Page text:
The use of maritime jails in the United States has long been controversial, dating back to the earliest days of the Revolutionary War, when thousands of Americans died aboard British ships parked in the New York Harbor.
Since then, the concept has been put to use sparingly — during the gold rush in California, most notably — often drawing allegations of cruelty and neglect, according to a recent study.
In the 1960s, a proposal by New York’s correction commissioner to house inmates on repurposed ships was sunk by other local officials, who said the boats would give visitors the wrong image of the city. That sentiment began to change in the late 1980s and early 1990s, as drug arrests during the crack epidemic brought the population of Rikers Island to historic highs.
By the time the Vernon C. Bain boat arrived in the South Bronx, the city had already deployed four other floating jails — including two converted city ferries and a former trooper ship with the dissonant nickname, the “Love Boat” — as low-cost, temporary facilities.
Mayor Edward Koch, an early champion of the idea, assured reporters that seasick inmates would be given Dramamine and dismissed questions about the boats’ viability, describing them as “better accommodations” than Rikers Island.
Decades later, Stephan Khadu may have reached a similar conclusion as he awaited trial at Rikers Island for a gang conspiracy case. With the city’s main jail complex gripped by both the coronavirus pandemic and rising violence in May 2020, Khadu volunteered to transfer to the Vernon C. Bain, where he waited nearly two years for a trial that never came.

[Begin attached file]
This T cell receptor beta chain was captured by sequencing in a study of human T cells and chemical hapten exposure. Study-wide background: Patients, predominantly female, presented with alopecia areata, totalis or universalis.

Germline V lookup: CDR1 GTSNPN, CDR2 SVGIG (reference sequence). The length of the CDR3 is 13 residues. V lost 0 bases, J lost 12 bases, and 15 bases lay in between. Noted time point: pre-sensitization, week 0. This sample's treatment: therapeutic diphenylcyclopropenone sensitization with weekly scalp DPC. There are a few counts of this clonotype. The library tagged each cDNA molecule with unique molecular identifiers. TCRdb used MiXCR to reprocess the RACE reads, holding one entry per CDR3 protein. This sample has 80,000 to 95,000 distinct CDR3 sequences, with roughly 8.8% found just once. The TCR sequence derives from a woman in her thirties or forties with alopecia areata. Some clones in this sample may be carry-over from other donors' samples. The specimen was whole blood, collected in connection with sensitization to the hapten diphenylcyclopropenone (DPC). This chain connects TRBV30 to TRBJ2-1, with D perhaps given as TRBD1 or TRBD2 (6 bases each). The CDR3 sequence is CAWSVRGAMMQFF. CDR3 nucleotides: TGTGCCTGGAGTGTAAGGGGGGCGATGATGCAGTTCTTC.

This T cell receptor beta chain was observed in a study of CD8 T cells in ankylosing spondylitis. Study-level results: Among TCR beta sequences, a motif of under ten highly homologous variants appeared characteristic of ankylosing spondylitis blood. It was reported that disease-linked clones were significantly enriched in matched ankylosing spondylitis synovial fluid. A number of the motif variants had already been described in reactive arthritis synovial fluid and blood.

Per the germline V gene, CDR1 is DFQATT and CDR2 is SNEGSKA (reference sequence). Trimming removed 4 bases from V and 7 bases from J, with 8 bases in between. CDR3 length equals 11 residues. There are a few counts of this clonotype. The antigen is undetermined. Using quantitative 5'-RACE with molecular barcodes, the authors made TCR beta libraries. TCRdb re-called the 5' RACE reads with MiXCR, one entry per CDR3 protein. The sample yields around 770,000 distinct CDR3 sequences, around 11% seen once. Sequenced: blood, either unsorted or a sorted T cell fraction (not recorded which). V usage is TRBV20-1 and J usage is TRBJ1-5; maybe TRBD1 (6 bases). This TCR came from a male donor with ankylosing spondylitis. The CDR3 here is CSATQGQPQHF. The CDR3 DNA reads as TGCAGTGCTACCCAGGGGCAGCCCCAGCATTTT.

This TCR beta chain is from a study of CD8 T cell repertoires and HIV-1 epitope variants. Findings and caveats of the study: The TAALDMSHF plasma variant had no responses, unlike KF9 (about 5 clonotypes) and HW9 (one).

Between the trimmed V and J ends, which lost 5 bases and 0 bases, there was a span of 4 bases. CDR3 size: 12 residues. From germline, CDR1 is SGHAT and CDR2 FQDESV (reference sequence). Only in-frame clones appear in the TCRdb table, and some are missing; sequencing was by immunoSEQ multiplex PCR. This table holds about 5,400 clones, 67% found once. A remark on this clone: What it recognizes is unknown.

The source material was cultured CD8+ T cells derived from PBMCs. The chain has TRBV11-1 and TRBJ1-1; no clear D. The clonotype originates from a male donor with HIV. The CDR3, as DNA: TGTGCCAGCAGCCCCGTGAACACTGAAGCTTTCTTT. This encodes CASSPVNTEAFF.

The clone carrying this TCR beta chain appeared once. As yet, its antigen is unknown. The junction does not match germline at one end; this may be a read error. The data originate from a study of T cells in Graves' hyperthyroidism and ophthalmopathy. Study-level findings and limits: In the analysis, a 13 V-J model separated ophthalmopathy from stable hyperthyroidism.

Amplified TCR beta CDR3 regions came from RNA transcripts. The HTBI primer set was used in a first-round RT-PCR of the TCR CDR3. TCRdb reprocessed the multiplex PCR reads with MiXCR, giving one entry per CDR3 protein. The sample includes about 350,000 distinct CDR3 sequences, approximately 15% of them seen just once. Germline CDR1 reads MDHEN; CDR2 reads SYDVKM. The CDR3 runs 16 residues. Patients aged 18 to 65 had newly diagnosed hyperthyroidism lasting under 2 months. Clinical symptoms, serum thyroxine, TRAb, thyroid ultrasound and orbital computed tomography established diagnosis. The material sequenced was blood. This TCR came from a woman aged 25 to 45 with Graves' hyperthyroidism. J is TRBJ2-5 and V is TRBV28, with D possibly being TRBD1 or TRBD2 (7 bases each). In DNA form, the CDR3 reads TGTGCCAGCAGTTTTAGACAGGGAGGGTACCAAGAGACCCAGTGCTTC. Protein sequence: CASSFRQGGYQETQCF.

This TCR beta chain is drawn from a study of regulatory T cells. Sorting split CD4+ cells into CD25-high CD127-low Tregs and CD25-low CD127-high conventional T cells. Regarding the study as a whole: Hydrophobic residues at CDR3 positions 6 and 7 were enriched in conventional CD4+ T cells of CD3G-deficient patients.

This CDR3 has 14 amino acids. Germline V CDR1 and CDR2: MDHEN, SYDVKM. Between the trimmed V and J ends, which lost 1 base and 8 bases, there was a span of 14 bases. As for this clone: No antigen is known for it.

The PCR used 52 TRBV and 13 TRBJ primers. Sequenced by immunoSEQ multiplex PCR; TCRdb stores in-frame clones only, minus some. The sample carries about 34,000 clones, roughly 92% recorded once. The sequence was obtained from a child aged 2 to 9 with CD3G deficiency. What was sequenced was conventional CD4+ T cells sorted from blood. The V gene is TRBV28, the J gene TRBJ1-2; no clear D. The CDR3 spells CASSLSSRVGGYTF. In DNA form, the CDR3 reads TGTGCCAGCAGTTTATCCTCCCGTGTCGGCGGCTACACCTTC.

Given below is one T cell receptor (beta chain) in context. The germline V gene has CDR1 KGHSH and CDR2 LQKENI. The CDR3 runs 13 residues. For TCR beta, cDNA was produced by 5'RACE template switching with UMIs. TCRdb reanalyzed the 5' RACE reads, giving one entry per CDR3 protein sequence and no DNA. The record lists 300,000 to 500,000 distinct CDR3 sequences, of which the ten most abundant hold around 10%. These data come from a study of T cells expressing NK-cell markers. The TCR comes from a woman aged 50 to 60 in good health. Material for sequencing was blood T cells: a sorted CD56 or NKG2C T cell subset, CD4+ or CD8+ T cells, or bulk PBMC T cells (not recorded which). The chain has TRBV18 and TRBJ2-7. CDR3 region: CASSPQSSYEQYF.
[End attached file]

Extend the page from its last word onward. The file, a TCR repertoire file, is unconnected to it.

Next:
By the following summer, family members said, Khadu talked about the boat’s stifling heat, and the presence of mold and rodents that chewed through his food containers. He suffered a seizure in July 2021. Two months later, he had a second seizure. He died on the way to the hospital, a few days short of his 24th birthday.
The cause of death was later revealed to be a complication of lymphocytic meningitis, a rodent-borne viral disease that, if properly treated, is not typically fatal.
His mom, Lezandre Khadu, blames the boat’s “disgusting conditions.”
“How can they expect me to believe they care about these people when they treat them like cargo?” she said. “No human should have to live in this place.”
The New York State Attorney General investigated Stephan Khadu’s death, but said they could not confirm allegations of improper care. He had been awaiting trial for nearly 2 years
When the boat empties out, it won’t be the first time. It also closed in the mid-1990s, as the population of Rikers Island began to fall. But unlike the other shuttered floating jails, the Vernon C. Bain reopened — initially as a juvenile justice center under Mayor Rudy Giuliani, and later transitioning into a standard adult jail.
A spokesperson for the Department of Correction, Latima Johnson, declined to say what the city plans to do with the boat going forward. It will remain, for now, within the custody of the Department of Correction.
“The reason for this move is to centralize operations on the island to more efficiently manage people in custody and deploy staff and resources,” Johnson said in an email.
Once the move is complete, Lezandre Khadu is planning a trip to see the boat where her son spent the final year of his life. She intends to celebrate its long-delayed closure.
“I’m walking over that bridge with a bucket of mimosas and I’m going to have the biggest party ever,” she said. “I want to see for myself that there will never be another soul on that boat.”